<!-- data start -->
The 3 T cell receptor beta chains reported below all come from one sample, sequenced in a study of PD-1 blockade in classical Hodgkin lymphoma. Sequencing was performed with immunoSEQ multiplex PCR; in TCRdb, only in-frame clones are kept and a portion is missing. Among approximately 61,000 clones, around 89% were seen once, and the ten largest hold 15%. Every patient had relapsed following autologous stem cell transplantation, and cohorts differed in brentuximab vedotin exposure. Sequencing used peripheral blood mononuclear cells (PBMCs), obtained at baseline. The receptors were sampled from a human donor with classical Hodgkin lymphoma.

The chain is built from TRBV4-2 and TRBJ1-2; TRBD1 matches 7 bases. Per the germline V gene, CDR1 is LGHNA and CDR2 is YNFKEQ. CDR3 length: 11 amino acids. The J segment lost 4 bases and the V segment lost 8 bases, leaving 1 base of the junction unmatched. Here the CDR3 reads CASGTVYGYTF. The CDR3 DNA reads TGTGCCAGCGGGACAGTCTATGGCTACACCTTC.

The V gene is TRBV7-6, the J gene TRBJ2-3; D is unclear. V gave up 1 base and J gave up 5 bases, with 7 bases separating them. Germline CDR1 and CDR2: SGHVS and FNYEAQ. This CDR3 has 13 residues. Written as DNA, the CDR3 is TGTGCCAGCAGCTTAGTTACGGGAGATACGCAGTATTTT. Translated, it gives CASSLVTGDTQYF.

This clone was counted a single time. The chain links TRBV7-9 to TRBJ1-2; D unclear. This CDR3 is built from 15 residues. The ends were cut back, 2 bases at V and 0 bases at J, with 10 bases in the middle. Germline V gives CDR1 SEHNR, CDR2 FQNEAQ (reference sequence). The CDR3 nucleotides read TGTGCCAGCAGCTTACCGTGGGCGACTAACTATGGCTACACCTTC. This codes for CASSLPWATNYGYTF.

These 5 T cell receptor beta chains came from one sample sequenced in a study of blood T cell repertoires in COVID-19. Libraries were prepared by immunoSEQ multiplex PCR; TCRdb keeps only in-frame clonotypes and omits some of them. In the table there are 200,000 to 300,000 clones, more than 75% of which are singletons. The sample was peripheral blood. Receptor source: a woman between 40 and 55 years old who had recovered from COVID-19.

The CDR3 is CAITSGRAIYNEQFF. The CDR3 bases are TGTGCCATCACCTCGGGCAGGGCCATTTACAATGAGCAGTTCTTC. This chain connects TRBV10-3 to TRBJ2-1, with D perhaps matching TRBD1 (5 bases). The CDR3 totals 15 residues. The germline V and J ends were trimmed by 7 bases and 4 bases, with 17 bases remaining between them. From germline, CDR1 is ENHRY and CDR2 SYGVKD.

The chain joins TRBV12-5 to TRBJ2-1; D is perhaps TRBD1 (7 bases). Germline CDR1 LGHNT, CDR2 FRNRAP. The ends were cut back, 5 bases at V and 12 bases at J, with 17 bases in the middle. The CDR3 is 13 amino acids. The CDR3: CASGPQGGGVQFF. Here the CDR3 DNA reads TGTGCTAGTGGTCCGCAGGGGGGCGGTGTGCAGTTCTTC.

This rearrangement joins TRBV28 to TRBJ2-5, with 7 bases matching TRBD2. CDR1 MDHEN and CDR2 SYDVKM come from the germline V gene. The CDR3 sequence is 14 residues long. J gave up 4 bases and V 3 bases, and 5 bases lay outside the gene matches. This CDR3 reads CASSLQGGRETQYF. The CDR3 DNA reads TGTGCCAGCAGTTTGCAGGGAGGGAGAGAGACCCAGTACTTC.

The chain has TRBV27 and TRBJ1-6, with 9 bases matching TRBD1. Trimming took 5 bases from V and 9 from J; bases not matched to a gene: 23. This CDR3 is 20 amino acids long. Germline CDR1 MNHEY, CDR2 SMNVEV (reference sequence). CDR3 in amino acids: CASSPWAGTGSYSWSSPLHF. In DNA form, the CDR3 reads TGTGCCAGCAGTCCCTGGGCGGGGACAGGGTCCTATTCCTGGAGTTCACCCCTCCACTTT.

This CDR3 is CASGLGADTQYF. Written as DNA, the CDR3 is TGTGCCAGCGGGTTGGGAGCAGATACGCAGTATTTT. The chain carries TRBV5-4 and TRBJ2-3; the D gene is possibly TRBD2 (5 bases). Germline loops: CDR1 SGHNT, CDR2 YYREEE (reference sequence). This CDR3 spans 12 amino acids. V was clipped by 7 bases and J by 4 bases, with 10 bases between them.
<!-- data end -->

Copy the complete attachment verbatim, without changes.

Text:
The 3 T cell receptor beta chains reported below all come from one sample, sequenced in a study of PD-1 blockade in classical Hodgkin lymphoma. Sequencing was performed with immunoSEQ multiplex PCR; in TCRdb, only in-frame clones are kept and a portion is missing. Among approximately 61,000 clones, around 89% were seen once, and the ten largest hold 15%. Every patient had relapsed following autologous stem cell transplantation, and cohorts differed in brentuximab vedotin exposure. Sequencing used peripheral blood mononuclear cells (PBMCs), obtained at baseline. The receptors were sampled from a human donor with classical Hodgkin lymphoma.

The chain is built from TRBV4-2 and TRBJ1-2; TRBD1 matches 7 bases. Per the germline V gene, CDR1 is LGHNA and CDR2 is YNFKEQ. CDR3 length: 11 amino acids. The J segment lost 4 bases and the V segment lost 8 bases, leaving 1 base of the junction unmatched. Here the CDR3 reads CASGTVYGYTF. The CDR3 DNA reads TGTGCCAGCGGGACAGTCTATGGCTACACCTTC.

The V gene is TRBV7-6, the J gene TRBJ2-3; D is unclear. V gave up 1 base and J gave up 5 bases, with 7 bases separating them. Germline CDR1 and CDR2: SGHVS and FNYEAQ. This CDR3 has 13 residues. Written as DNA, the CDR3 is TGTGCCAGCAGCTTAGTTACGGGAGATACGCAGTATTTT. Translated, it gives CASSLVTGDTQYF.

This clone was counted a single time. The chain links TRBV7-9 to TRBJ1-2; D unclear. This CDR3 is built from 15 residues. The ends were cut back, 2 bases at V and 0 bases at J, with 10 bases in the middle. Germline V gives CDR1 SEHNR, CDR2 FQNEAQ (reference sequence). The CDR3 nucleotides read TGTGCCAGCAGCTTACCGTGGGCGACTAACTATGGCTACACCTTC. This codes for CASSLPWATNYGYTF.

These 5 T cell receptor beta chains came from one sample sequenced in a study of blood T cell repertoires in COVID-19. Libraries were prepared by immunoSEQ multiplex PCR; TCRdb keeps only in-frame clonotypes and omits some of them. In the table there are 200,000 to 300,000 clones, more than 75% of which are singletons. The sample was peripheral blood. Receptor source: a woman between 40 and 55 years old who had recovered from COVID-19.

The CDR3 is CAITSGRAIYNEQFF. The CDR3 bases are TGTGCCATCACCTCGGGCAGGGCCATTTACAATGAGCAGTTCTTC. This chain connects TRBV10-3 to TRBJ2-1, with D perhaps matching TRBD1 (5 bases). The CDR3 totals 15 residues. The germline V and J ends were trimmed by 7 bases and 4 bases, with 17 bases remaining between them. From germline, CDR1 is ENHRY and CDR2 SYGVKD.

The chain joins TRBV12-5 to TRBJ2-1; D is perhaps TRBD1 (7 bases). Germline CDR1 LGHNT, CDR2 FRNRAP. The ends were cut back, 5 bases at V and 12 bases at J, with 17 bases in the middle. The CDR3 is 13 amino acids. The CDR3: CASGPQGGGVQFF. Here the CDR3 DNA reads TGTGCTAGTGGTCCGCAGGGGGGCGGTGTGCAGTTCTTC.

This rearrangement joins TRBV28 to TRBJ2-5, with 7 bases matching TRBD2. CDR1 MDHEN and CDR2 SYDVKM come from the germline V gene. The CDR3 sequence is 14 residues long. J gave up 4 bases and V 3 bases, and 5 bases lay outside the gene matches. This CDR3 reads CASSLQGGRETQYF. The CDR3 DNA reads TGTGCCAGCAGTTTGCAGGGAGGGAGAGAGACCCAGTACTTC.

The chain has TRBV27 and TRBJ1-6, with 9 bases matching TRBD1. Trimming took 5 bases from V and 9 from J; bases not matched to a gene: 23. This CDR3 is 20 amino acids long. Germline CDR1 MNHEY, CDR2 SMNVEV (reference sequence). CDR3 in amino acids: CASSPWAGTGSYSWSSPLHF. In DNA form, the CDR3 reads TGTGCCAGCAGTCCCTGGGCGGGGACAGGGTCCTATTCCTGGAGTTCACCCCTCCACTTT.

This CDR3 is CASGLGADTQYF. Written as DNA, the CDR3 is TGTGCCAGCGGGTTGGGAGCAGATACGCAGTATTTT. The chain carries TRBV5-4 and TRBJ2-3; the D gene is possibly TRBD2 (5 bases). Germline loops: CDR1 SGHNT, CDR2 YYREEE (reference sequence). This CDR3 spans 12 amino acids. V was clipped by 7 bases and J by 4 bases, with 10 bases between them.